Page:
An FDNY widow whose husband died when a tree limb crushed her on a family vacation says she is disappointed with the fire department for giving her a portion of what the family deserves.
“They’re parading their bodies through town, closing the streets for their hero, saying they’re going to ‘take care of the family’ and ‘that’s what we do. We’re FDNY,'” ‘” Angela Schudin recently told The Post.
“And then it’s really about how the FDNY … takes care of the families on the back end.”
She was killed while driving with her wife and two sons at a North Carolina resort on June 17, after her husband, Casey Schudin, had been on the job for 16 and a half years.
His widow has since filed suit against the Biltmore estate in Asheville where he died.
But she’s also battling with New York City’s Fire Pension Board, which manages the money a widow receives when her husband dies.
To qualify for a full pension, an FDNY firefighter must have had 20 years on the job.
The average annual pension payment for this type of FDNY firefighter was about $108,000 in 2018, according to a study with some of the most recent data available and published by the Empire Center in 2019.
Angela says that along with other city agencies, the FDNY allows its members to add any previous working hours from other local governments in the state to increase their department’s pensions.
Her husband previously worked as a lifeguard for Nassau County on Long Island, earning enough government time with that job to make it to his FDNY pension for 20 years, she said.
But such time would only count toward his FDNY pension if it was earned with a relevant department, such as the NYPD, as stipulated in state law, a city representative told The Post.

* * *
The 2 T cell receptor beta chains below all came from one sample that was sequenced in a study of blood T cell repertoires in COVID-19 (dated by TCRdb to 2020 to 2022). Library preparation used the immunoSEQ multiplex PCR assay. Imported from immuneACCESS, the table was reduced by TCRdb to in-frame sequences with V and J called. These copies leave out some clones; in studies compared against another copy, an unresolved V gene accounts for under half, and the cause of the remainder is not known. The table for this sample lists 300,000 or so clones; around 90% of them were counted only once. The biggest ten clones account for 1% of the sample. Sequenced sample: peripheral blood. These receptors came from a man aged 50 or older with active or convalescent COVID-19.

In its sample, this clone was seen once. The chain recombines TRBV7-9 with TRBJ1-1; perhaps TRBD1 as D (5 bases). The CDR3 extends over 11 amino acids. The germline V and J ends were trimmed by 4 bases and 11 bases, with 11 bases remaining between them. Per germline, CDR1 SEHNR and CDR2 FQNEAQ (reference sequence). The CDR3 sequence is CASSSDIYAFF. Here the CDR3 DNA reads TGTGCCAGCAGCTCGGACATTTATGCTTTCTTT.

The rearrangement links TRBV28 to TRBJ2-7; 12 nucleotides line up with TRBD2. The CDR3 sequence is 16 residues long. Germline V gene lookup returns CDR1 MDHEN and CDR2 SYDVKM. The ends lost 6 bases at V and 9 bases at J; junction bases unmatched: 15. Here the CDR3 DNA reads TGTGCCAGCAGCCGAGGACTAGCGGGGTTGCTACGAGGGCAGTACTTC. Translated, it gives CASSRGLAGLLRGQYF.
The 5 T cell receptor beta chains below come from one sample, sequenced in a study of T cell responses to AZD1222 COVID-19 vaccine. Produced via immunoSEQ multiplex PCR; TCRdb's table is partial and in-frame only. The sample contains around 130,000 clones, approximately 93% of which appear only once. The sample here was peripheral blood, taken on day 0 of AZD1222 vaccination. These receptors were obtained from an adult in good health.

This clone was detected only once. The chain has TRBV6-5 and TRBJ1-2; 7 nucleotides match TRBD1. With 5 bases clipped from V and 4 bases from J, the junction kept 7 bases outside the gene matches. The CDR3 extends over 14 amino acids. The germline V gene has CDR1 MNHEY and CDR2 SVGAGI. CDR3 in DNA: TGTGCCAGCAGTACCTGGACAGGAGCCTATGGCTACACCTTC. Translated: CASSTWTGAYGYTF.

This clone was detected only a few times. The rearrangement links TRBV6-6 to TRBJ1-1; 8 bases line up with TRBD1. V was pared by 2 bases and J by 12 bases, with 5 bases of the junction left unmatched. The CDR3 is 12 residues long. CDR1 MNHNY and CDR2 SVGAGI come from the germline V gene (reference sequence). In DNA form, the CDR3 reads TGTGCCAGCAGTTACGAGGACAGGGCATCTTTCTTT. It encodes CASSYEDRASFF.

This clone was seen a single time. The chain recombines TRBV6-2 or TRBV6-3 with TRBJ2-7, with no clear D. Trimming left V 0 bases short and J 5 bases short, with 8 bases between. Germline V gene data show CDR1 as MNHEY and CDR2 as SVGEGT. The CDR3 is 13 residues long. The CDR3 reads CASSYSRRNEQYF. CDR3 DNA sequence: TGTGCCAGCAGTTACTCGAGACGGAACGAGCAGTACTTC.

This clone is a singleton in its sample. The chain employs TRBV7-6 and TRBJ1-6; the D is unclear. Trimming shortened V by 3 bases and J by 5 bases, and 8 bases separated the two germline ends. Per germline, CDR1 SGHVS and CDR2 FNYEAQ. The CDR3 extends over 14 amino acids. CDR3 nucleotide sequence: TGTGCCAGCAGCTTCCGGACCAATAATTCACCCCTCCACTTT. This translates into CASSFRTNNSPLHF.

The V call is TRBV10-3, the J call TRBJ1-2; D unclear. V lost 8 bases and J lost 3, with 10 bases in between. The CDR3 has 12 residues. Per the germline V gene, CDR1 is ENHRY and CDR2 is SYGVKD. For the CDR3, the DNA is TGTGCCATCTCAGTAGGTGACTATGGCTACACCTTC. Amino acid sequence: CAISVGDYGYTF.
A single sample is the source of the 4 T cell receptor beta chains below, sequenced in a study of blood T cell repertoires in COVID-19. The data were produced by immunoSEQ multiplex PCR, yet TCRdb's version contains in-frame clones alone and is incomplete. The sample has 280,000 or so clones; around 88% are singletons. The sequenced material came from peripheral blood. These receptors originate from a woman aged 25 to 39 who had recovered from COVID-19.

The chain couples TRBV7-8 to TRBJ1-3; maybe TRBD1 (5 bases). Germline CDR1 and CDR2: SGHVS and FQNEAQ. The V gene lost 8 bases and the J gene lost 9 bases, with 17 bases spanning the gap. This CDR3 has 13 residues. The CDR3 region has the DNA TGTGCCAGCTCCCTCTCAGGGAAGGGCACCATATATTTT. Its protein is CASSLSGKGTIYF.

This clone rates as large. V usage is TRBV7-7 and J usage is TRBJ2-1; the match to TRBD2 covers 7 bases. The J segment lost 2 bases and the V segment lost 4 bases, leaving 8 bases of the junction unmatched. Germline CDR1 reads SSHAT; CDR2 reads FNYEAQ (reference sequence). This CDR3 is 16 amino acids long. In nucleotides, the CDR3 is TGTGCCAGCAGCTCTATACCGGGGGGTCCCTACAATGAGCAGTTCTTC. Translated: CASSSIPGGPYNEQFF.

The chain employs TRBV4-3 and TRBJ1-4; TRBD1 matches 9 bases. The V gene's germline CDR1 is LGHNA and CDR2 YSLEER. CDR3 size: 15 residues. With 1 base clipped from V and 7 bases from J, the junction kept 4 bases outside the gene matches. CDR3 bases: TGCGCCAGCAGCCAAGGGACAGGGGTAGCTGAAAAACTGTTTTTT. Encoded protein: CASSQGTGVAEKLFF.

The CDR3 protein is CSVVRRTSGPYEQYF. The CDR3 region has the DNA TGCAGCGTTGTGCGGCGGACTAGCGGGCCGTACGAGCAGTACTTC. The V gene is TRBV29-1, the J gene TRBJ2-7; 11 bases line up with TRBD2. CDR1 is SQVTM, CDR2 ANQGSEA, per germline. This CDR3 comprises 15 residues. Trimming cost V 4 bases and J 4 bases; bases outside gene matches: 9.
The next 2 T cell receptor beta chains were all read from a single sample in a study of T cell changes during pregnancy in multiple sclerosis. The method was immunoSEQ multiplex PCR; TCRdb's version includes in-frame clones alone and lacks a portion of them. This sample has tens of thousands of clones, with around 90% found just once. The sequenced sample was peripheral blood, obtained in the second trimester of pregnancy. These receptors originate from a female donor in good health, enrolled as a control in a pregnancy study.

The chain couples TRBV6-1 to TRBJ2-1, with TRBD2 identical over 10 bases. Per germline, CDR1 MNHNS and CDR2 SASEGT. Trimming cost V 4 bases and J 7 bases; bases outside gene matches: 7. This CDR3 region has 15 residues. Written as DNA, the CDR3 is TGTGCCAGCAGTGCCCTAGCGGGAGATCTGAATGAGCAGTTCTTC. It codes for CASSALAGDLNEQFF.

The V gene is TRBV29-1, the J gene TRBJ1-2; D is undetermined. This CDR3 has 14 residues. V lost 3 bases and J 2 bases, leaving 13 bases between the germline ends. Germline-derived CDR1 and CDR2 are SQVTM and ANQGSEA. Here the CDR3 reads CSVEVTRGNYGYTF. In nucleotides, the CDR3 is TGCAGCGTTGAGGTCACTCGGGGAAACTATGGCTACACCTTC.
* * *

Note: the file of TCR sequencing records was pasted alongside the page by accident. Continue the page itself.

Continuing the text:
The city’s Fire Pensions Board sent questions to City Hall, which issued a statement.
“Our thoughts are with Ms Skudin and all the friends and family of firefighter Skudin,” the statement said. “The City and the New York City Fire Pension Fund are working to assist Ms. Scudin in any way possible to secure the benefits she receives under state law.”
Under the law, spouses of deceased firefighters who are less than 20 years on the job are eligible to receive only what their partners have contributed to the pension fund, plus their average annual salary in the three years prior to their death. are eligible to receive three times the lump sum benefit of Rs. officials said.
The widow said the lump sum amount of Casey’s contribution would be about $111,000.
His salary in the three years before his death was approximately $125,000, which would bring that amount before taxes to approximately $375,000.
Angela reached out to then-State Sen. Todd Kaminsky (De-Nassau County) for help.
Kaminsky introduced a bill last week to ensure that the Skudin family receives KC’s full pension.
“He was a true hero, and the tragic circumstances of his passing really forced everyone in Albany to come together next year to ensure that the law giving his family his pension is passed,” Kaminsky told Casey. said about.
Kaminsky then resigned from the state Senate on Friday to take a private position, leaving the bill’s future uncertain.
Meanwhile, Scudin said she is dealing with an emotional and physical fallout from that tragic day.
She was the only member of her family who was not shocked by a tree falling on the roof of their car. He said his 10-year-old son is still battling a spinal fracture and other medical problems.
Then there are the emotional scars.
“My youngest can’t even talk about his father,” she said. “They were incredibly close. They were best friends.
“It’s disturbing, but it really shows their true colors,” she said of the FDNY’s behavior. “It shows what their bureaucracy is.
“And this time, you know, I won’t let them beat up the little guy. I’m going to fight for everything that belongs to my husband and everything he’s earned, in his name, in his honor.”